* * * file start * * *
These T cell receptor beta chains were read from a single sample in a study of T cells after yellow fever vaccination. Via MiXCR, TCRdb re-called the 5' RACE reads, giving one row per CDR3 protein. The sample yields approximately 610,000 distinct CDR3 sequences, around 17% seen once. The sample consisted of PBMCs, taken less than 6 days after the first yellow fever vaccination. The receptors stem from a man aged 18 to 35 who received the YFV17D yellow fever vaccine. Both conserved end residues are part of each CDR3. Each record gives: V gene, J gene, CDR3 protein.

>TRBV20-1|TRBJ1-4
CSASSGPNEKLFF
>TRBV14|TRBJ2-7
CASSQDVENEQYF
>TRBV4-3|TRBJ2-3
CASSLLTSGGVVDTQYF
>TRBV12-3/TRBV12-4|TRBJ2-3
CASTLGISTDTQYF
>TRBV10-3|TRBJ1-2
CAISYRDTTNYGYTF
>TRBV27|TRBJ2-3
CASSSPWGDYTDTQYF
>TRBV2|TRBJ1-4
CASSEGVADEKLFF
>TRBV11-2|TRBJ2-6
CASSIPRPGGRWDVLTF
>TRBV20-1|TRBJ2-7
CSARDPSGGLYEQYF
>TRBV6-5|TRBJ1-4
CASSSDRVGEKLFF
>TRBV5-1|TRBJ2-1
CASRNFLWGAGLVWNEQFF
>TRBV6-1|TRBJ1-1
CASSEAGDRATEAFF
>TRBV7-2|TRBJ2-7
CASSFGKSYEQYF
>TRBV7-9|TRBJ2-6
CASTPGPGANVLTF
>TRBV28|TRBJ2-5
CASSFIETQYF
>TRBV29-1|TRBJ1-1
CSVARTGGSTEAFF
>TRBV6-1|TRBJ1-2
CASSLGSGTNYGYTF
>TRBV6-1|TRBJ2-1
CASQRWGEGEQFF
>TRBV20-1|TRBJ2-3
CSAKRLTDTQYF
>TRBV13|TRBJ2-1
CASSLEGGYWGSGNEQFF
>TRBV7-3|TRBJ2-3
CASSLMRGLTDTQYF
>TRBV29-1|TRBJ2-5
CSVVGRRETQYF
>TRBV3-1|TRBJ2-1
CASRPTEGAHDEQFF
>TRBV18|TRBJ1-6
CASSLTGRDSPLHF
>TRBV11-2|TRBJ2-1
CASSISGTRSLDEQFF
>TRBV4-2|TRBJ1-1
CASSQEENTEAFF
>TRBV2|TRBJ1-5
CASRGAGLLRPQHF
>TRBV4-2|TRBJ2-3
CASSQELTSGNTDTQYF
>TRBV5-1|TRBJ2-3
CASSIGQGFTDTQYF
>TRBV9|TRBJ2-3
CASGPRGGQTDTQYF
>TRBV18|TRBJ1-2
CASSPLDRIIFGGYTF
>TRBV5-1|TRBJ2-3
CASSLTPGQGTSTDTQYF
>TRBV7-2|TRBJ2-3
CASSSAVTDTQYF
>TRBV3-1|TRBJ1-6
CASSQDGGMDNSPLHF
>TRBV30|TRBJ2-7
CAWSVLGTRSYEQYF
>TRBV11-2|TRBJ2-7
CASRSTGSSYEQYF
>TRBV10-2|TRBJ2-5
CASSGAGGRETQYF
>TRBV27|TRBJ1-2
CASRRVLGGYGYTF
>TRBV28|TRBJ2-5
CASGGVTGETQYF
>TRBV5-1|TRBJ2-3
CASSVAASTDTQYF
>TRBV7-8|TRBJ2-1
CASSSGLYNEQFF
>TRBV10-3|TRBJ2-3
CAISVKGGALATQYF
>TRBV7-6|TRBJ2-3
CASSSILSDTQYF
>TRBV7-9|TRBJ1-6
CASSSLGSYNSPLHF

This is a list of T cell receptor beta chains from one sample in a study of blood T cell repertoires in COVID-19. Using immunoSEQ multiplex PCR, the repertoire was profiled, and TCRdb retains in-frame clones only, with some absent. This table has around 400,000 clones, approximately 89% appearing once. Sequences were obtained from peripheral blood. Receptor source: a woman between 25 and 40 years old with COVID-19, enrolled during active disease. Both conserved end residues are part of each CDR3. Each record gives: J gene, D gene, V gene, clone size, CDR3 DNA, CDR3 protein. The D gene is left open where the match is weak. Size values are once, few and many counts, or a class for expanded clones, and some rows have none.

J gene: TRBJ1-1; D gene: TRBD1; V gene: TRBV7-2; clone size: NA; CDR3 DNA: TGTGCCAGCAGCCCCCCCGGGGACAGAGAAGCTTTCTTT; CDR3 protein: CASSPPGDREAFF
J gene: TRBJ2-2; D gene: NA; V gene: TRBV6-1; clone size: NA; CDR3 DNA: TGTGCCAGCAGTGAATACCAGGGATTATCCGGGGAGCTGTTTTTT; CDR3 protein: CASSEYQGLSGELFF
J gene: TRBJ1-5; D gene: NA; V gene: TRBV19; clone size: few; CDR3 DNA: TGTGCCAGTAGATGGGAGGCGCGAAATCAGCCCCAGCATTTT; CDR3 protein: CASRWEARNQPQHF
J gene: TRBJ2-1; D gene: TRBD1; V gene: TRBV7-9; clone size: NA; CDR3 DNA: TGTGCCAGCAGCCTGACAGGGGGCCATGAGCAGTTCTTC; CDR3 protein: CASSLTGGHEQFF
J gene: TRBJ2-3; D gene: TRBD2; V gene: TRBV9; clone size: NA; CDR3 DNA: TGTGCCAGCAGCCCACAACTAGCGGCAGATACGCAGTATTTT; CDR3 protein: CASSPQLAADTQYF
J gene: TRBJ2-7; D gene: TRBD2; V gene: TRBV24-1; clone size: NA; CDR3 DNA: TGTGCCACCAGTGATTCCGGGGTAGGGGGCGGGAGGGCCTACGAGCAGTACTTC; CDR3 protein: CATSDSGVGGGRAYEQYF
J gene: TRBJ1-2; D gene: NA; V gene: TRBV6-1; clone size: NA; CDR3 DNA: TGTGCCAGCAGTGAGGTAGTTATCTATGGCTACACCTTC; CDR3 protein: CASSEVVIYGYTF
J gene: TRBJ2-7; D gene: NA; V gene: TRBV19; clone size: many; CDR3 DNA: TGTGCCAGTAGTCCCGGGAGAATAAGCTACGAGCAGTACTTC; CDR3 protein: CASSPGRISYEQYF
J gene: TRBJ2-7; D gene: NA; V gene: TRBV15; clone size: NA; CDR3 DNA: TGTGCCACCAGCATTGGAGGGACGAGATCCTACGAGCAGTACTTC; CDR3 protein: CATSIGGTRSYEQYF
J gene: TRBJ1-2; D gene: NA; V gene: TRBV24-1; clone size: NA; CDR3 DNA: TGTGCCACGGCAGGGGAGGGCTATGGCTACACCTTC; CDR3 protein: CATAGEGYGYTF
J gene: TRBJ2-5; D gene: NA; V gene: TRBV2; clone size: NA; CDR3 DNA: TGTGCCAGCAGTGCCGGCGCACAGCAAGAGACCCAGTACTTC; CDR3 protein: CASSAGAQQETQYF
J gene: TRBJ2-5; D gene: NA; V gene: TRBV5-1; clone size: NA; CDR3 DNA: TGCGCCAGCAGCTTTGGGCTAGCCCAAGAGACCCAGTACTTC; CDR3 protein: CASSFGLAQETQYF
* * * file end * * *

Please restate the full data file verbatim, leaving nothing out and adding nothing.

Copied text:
These T cell receptor beta chains were read from a single sample in a study of T cells after yellow fever vaccination. Via MiXCR, TCRdb re-called the 5' RACE reads, giving one row per CDR3 protein. The sample yields approximately 610,000 distinct CDR3 sequences, around 17% seen once. The sample consisted of PBMCs, taken less than 6 days after the first yellow fever vaccination. The receptors stem from a man aged 18 to 35 who received the YFV17D yellow fever vaccine. Both conserved end residues are part of each CDR3. Each record gives: V gene, J gene, CDR3 protein.

>TRBV20-1|TRBJ1-4
CSASSGPNEKLFF
>TRBV14|TRBJ2-7
CASSQDVENEQYF
>TRBV4-3|TRBJ2-3
CASSLLTSGGVVDTQYF
>TRBV12-3/TRBV12-4|TRBJ2-3
CASTLGISTDTQYF
>TRBV10-3|TRBJ1-2
CAISYRDTTNYGYTF
>TRBV27|TRBJ2-3
CASSSPWGDYTDTQYF
>TRBV2|TRBJ1-4
CASSEGVADEKLFF
>TRBV11-2|TRBJ2-6
CASSIPRPGGRWDVLTF
>TRBV20-1|TRBJ2-7
CSARDPSGGLYEQYF
>TRBV6-5|TRBJ1-4
CASSSDRVGEKLFF
>TRBV5-1|TRBJ2-1
CASRNFLWGAGLVWNEQFF
>TRBV6-1|TRBJ1-1
CASSEAGDRATEAFF
>TRBV7-2|TRBJ2-7
CASSFGKSYEQYF
>TRBV7-9|TRBJ2-6
CASTPGPGANVLTF
>TRBV28|TRBJ2-5
CASSFIETQYF
>TRBV29-1|TRBJ1-1
CSVARTGGSTEAFF
>TRBV6-1|TRBJ1-2
CASSLGSGTNYGYTF
>TRBV6-1|TRBJ2-1
CASQRWGEGEQFF
>TRBV20-1|TRBJ2-3
CSAKRLTDTQYF
>TRBV13|TRBJ2-1
CASSLEGGYWGSGNEQFF
>TRBV7-3|TRBJ2-3
CASSLMRGLTDTQYF
>TRBV29-1|TRBJ2-5
CSVVGRRETQYF
>TRBV3-1|TRBJ2-1
CASRPTEGAHDEQFF
>TRBV18|TRBJ1-6
CASSLTGRDSPLHF
>TRBV11-2|TRBJ2-1
CASSISGTRSLDEQFF
>TRBV4-2|TRBJ1-1
CASSQEENTEAFF
>TRBV2|TRBJ1-5
CASRGAGLLRPQHF
>TRBV4-2|TRBJ2-3
CASSQELTSGNTDTQYF
>TRBV5-1|TRBJ2-3
CASSIGQGFTDTQYF
>TRBV9|TRBJ2-3
CASGPRGGQTDTQYF
>TRBV18|TRBJ1-2
CASSPLDRIIFGGYTF
>TRBV5-1|TRBJ2-3
CASSLTPGQGTSTDTQYF
>TRBV7-2|TRBJ2-3
CASSSAVTDTQYF
>TRBV3-1|TRBJ1-6
CASSQDGGMDNSPLHF
>TRBV30|TRBJ2-7
CAWSVLGTRSYEQYF
>TRBV11-2|TRBJ2-7
CASRSTGSSYEQYF
>TRBV10-2|TRBJ2-5
CASSGAGGRETQYF
>TRBV27|TRBJ1-2
CASRRVLGGYGYTF
>TRBV28|TRBJ2-5
CASGGVTGETQYF
>TRBV5-1|TRBJ2-3
CASSVAASTDTQYF
>TRBV7-8|TRBJ2-1
CASSSGLYNEQFF
>TRBV10-3|TRBJ2-3
CAISVKGGALATQYF
>TRBV7-6|TRBJ2-3
CASSSILSDTQYF
>TRBV7-9|TRBJ1-6
CASSSLGSYNSPLHF

This is a list of T cell receptor beta chains from one sample in a study of blood T cell repertoires in COVID-19. Using immunoSEQ multiplex PCR, the repertoire was profiled, and TCRdb retains in-frame clones only, with some absent. This table has around 400,000 clones, approximately 89% appearing once. Sequences were obtained from peripheral blood. Receptor source: a woman between 25 and 40 years old with COVID-19, enrolled during active disease. Both conserved end residues are part of each CDR3. Each record gives: J gene, D gene, V gene, clone size, CDR3 DNA, CDR3 protein. The D gene is left open where the match is weak. Size values are once, few and many counts, or a class for expanded clones, and some rows have none.

J gene: TRBJ1-1; D gene: TRBD1; V gene: TRBV7-2; clone size: NA; CDR3 DNA: TGTGCCAGCAGCCCCCCCGGGGACAGAGAAGCTTTCTTT; CDR3 protein: CASSPPGDREAFF
J gene: TRBJ2-2; D gene: NA; V gene: TRBV6-1; clone size: NA; CDR3 DNA: TGTGCCAGCAGTGAATACCAGGGATTATCCGGGGAGCTGTTTTTT; CDR3 protein: CASSEYQGLSGELFF
J gene: TRBJ1-5; D gene: NA; V gene: TRBV19; clone size: few; CDR3 DNA: TGTGCCAGTAGATGGGAGGCGCGAAATCAGCCCCAGCATTTT; CDR3 protein: CASRWEARNQPQHF
J gene: TRBJ2-1; D gene: TRBD1; V gene: TRBV7-9; clone size: NA; CDR3 DNA: TGTGCCAGCAGCCTGACAGGGGGCCATGAGCAGTTCTTC; CDR3 protein: CASSLTGGHEQFF
J gene: TRBJ2-3; D gene: TRBD2; V gene: TRBV9; clone size: NA; CDR3 DNA: TGTGCCAGCAGCCCACAACTAGCGGCAGATACGCAGTATTTT; CDR3 protein: CASSPQLAADTQYF
J gene: TRBJ2-7; D gene: TRBD2; V gene: TRBV24-1; clone size: NA; CDR3 DNA: TGTGCCACCAGTGATTCCGGGGTAGGGGGCGGGAGGGCCTACGAGCAGTACTTC; CDR3 protein: CATSDSGVGGGRAYEQYF
J gene: TRBJ1-2; D gene: NA; V gene: TRBV6-1; clone size: NA; CDR3 DNA: TGTGCCAGCAGTGAGGTAGTTATCTATGGCTACACCTTC; CDR3 protein: CASSEVVIYGYTF
J gene: TRBJ2-7; D gene: NA; V gene: TRBV19; clone size: many; CDR3 DNA: TGTGCCAGTAGTCCCGGGAGAATAAGCTACGAGCAGTACTTC; CDR3 protein: CASSPGRISYEQYF
J gene: TRBJ2-7; D gene: NA; V gene: TRBV15; clone size: NA; CDR3 DNA: TGTGCCACCAGCATTGGAGGGACGAGATCCTACGAGCAGTACTTC; CDR3 protein: CATSIGGTRSYEQYF
J gene: TRBJ1-2; D gene: NA; V gene: TRBV24-1; clone size: NA; CDR3 DNA: TGTGCCACGGCAGGGGAGGGCTATGGCTACACCTTC; CDR3 protein: CATAGEGYGYTF
J gene: TRBJ2-5; D gene: NA; V gene: TRBV2; clone size: NA; CDR3 DNA: TGTGCCAGCAGTGCCGGCGCACAGCAAGAGACCCAGTACTTC; CDR3 protein: CASSAGAQQETQYF
J gene: TRBJ2-5; D gene: NA; V gene: TRBV5-1; clone size: NA; CDR3 DNA: TGCGCCAGCAGCTTTGGGCTAGCCCAAGAGACCCAGTACTTC; CDR3 protein: CASSFGLAQETQYF